A new model of implant-related osteomyelitis in the metaphysis of rat tibiae.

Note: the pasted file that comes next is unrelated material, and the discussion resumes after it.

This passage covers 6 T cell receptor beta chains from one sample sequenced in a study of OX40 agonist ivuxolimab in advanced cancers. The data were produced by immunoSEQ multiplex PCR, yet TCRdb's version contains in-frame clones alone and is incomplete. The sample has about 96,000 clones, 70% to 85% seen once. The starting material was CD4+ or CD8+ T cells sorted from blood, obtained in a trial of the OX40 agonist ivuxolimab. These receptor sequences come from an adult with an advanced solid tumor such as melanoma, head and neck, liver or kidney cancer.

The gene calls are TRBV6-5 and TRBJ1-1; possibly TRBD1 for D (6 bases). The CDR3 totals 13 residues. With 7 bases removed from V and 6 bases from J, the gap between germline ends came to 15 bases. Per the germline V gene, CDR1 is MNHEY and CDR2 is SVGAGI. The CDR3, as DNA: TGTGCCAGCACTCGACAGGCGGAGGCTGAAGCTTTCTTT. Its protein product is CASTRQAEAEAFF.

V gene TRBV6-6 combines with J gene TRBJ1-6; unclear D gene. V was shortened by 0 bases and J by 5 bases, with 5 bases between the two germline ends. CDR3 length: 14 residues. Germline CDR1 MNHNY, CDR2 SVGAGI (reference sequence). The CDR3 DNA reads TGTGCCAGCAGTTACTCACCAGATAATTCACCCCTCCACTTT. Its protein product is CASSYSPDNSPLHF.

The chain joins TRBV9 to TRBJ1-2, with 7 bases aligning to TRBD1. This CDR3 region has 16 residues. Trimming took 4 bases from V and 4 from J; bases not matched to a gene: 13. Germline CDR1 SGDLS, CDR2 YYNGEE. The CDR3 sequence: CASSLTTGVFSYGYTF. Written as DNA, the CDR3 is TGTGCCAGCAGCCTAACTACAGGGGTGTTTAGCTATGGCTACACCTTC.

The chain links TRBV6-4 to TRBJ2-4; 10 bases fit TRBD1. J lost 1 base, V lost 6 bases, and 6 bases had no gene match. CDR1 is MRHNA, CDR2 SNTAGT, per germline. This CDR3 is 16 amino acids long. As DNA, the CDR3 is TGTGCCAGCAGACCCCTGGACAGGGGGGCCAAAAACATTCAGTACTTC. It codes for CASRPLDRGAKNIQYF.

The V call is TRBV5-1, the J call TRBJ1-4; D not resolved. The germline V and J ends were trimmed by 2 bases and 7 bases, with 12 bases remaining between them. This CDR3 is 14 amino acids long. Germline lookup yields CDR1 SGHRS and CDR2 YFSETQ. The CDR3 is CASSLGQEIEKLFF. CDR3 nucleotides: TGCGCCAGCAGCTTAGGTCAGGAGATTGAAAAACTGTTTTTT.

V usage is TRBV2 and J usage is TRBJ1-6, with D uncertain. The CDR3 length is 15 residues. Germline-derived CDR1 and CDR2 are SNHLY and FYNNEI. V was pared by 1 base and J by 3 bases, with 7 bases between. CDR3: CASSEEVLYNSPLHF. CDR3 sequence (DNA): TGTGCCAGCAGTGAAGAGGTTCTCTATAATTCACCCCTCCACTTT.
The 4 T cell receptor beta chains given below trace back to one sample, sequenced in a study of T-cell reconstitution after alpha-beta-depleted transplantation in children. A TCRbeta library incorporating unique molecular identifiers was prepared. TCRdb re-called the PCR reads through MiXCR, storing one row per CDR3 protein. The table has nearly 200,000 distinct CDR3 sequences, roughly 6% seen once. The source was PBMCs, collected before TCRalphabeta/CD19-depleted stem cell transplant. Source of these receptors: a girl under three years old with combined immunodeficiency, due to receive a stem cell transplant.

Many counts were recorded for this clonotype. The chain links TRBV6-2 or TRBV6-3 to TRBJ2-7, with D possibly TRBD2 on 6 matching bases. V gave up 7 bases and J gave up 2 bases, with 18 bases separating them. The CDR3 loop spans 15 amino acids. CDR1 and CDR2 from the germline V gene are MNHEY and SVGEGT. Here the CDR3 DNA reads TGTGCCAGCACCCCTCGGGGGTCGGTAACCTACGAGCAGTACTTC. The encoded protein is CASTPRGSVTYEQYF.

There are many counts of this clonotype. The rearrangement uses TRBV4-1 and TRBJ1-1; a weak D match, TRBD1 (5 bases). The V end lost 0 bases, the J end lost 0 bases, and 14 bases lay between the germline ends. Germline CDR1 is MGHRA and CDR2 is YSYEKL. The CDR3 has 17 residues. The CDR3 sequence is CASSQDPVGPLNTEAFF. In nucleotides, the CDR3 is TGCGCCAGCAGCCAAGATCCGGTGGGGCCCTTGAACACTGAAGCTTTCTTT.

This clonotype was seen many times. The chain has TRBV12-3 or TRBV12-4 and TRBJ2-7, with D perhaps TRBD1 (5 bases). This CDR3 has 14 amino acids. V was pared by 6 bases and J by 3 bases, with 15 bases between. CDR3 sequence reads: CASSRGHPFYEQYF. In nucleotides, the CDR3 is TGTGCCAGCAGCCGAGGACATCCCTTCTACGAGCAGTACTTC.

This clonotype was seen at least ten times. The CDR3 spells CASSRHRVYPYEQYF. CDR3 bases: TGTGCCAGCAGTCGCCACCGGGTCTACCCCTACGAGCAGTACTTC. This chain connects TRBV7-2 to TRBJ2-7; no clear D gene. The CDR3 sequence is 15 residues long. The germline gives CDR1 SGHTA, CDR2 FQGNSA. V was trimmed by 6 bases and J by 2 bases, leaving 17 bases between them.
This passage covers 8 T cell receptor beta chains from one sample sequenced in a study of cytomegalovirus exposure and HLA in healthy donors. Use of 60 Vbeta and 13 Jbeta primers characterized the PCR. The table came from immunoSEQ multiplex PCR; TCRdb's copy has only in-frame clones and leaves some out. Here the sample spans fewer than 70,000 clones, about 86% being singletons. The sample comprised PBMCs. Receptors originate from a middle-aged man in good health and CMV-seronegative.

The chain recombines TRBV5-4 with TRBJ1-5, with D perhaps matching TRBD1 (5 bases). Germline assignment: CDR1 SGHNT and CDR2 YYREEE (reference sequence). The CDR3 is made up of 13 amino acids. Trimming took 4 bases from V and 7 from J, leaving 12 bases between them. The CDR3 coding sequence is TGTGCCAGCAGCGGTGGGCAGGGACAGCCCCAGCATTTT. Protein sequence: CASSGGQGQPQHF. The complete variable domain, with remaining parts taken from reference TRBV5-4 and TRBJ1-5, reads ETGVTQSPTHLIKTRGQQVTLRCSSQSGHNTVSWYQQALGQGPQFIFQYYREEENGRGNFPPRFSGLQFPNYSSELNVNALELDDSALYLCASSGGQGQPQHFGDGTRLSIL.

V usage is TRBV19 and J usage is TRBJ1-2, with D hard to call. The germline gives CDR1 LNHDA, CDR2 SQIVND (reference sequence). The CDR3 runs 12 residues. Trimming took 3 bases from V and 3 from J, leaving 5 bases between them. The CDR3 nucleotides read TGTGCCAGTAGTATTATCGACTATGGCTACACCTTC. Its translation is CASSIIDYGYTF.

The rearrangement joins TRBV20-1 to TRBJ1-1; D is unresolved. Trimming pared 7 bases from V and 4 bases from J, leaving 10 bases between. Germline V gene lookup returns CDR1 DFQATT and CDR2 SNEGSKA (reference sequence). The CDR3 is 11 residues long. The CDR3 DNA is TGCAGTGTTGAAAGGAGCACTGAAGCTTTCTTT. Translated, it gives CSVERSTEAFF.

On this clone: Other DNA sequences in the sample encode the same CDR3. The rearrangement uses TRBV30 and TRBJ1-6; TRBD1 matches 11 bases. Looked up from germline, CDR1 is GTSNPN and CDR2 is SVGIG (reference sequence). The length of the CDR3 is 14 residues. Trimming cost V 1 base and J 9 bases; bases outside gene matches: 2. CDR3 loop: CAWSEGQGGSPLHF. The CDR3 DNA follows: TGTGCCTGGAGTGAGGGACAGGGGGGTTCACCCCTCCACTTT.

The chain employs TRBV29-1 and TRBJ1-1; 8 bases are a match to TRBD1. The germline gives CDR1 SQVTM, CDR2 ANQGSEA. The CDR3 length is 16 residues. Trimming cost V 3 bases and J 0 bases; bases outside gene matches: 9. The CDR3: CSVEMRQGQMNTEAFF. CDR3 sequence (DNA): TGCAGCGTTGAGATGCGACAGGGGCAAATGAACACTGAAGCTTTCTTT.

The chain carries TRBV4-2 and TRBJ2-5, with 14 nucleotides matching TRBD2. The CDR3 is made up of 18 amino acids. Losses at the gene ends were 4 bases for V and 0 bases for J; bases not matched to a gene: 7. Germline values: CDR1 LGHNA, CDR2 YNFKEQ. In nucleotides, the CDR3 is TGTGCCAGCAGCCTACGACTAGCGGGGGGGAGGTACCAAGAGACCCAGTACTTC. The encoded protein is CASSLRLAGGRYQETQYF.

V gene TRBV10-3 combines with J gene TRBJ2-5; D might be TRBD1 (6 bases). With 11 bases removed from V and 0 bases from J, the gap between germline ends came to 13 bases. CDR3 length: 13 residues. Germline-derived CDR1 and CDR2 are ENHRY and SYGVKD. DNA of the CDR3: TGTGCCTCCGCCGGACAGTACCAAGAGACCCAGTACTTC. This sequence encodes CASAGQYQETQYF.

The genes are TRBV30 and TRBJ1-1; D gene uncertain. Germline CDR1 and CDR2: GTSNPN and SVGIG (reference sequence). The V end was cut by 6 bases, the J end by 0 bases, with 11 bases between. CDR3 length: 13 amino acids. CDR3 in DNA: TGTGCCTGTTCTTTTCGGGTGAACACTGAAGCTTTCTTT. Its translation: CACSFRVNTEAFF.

Animal models serve as an important tool to understand peri-implant infection. Most of the models use high bacterial loads (>10(4) colony forming units, CFU) to provide high infection rates. Therefore these animals evolve rather similarly, making comparison between groups and statistical analysis possible. On the other hand, to mimic clinical constellation of surgery-related infections the use of low amounts of bacteria would be more advantageous.We developed a metaphyseal rat model of peri-implant bone infection with low amount of bacterial loads (10(2) and 10(3) CFU of Staphylococcus aureus) and investigated osseointegration of the implants coated with hydroxyapatite (HA) and low-dosed HA-silver (HA-Ag). Non-infected implants served as controls. After 6 weeks rats were sacrificed and implants evaluated for osseointegration and infection.Infection of implanted devices was reliably induced, independently whether 10(2) or 10(3) CFU of S. aureus were inoculated and HA or HA-Ag coated implants were used. No systemic infection was present in any of the animals at the time of sacrifice, and no animal developed acute infection requiring premature sacrifice. All CFU counts of the implant and the bone at sacrifice were significantly higher than the inoculated load (p< .05). All sterilely inserted implants showed excellent osseointegration and no infection.Our present study of a rat tibia model reliably induced osteomyelitis in the metaphysis with low-doses of bacteria. The addition of low-dosed Ag to the implant coating was not able to reduce the infection rates. The results demonstrate that it is possible to develop a model of implant-related osteomyelitis in rats with low amounts of bacteria to better mimic clinical constellations. No other promoters of infection besides insertion of the screw implant were used in this model.